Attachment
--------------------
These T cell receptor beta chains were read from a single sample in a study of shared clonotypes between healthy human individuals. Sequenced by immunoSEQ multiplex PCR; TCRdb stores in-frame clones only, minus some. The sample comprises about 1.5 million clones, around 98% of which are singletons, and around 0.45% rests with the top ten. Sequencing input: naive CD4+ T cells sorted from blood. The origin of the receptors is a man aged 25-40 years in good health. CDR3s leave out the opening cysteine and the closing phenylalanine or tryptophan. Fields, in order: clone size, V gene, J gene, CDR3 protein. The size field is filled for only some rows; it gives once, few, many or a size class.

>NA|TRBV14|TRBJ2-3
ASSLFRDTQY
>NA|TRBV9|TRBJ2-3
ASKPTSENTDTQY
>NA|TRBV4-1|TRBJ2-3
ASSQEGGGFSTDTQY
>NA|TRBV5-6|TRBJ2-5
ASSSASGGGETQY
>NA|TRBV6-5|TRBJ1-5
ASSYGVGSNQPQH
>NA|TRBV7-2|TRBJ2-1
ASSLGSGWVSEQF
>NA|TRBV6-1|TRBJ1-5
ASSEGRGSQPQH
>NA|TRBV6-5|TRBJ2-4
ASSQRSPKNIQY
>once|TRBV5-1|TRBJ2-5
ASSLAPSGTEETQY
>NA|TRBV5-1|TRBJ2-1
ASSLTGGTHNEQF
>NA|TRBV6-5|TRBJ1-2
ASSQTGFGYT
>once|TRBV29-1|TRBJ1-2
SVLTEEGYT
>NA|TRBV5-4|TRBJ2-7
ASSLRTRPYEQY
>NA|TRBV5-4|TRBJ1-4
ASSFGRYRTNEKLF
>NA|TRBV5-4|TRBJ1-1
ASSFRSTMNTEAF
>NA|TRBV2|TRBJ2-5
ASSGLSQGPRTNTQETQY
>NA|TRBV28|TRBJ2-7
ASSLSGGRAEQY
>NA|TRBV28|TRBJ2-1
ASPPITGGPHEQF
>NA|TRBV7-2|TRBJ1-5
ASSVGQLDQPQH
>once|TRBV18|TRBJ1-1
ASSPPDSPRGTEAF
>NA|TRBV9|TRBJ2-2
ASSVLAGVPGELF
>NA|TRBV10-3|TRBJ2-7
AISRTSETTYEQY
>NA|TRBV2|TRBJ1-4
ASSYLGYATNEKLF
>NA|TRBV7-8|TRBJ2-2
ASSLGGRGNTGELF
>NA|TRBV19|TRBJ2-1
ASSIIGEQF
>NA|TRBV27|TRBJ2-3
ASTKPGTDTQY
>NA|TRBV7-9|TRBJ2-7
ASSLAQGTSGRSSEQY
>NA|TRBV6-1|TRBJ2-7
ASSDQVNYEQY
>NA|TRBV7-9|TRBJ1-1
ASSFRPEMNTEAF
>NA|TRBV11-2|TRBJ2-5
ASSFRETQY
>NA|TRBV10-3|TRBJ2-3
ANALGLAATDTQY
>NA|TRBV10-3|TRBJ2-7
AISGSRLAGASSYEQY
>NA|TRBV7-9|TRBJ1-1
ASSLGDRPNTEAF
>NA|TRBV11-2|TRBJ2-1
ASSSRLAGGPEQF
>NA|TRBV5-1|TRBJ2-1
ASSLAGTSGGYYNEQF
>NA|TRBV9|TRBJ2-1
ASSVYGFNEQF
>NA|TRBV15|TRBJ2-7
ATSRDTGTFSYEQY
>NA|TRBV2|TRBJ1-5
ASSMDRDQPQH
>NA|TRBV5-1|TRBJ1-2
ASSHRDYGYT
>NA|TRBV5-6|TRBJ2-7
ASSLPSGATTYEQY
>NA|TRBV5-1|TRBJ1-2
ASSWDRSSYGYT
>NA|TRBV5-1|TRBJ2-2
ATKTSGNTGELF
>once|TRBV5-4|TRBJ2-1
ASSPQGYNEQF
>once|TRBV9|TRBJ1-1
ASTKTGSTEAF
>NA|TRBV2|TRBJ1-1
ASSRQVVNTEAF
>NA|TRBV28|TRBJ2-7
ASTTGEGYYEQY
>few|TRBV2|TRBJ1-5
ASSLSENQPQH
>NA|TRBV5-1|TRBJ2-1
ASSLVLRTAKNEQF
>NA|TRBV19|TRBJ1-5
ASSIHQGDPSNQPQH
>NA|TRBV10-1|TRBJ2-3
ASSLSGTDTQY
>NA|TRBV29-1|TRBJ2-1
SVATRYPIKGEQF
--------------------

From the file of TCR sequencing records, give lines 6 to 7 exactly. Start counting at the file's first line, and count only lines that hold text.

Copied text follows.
>NA|TRBV4-1|TRBJ2-3
ASSQEGGGFSTDTQY